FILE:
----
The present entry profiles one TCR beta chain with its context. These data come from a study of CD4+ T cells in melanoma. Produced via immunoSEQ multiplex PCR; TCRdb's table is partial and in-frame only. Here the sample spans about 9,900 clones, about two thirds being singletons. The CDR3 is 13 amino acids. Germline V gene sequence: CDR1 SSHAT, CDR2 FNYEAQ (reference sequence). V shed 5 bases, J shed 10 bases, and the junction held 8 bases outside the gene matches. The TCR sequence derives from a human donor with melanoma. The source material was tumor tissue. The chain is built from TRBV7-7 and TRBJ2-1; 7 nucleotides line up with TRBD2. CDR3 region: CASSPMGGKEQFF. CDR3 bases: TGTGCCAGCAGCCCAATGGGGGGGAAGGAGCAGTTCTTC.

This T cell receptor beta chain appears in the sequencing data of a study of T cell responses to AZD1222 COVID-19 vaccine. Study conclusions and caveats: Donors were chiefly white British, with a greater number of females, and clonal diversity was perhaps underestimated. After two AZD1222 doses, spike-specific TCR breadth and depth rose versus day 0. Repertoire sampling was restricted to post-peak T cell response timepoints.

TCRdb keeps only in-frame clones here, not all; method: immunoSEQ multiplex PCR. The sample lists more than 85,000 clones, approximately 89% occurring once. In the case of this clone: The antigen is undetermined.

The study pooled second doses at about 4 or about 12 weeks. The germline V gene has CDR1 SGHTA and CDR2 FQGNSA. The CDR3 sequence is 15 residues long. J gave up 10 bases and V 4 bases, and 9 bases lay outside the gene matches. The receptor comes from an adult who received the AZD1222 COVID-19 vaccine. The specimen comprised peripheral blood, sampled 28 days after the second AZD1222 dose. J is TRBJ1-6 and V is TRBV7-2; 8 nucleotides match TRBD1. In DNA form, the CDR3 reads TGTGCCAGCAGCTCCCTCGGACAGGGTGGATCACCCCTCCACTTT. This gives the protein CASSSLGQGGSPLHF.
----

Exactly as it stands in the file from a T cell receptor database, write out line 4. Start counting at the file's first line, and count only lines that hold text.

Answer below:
The study pooled second doses at about 4 or about 12 weeks. The germline V gene has CDR1 SGHTA and CDR2 FQGNSA. The CDR3 sequence is 15 residues long. J gave up 10 bases and V 4 bases, and 9 bases lay outside the gene matches. The receptor comes from an adult who received the AZD1222 COVID-19 vaccine. The specimen comprised peripheral blood, sampled 28 days after the second AZD1222 dose. J is TRBJ1-6 and V is TRBV7-2; 8 nucleotides match TRBD1. In DNA form, the CDR3 reads TGTGCCAGCAGCTCCCTCGGACAGGGTGGATCACCCCTCCACTTT. This gives the protein CASSSLGQGGSPLHF.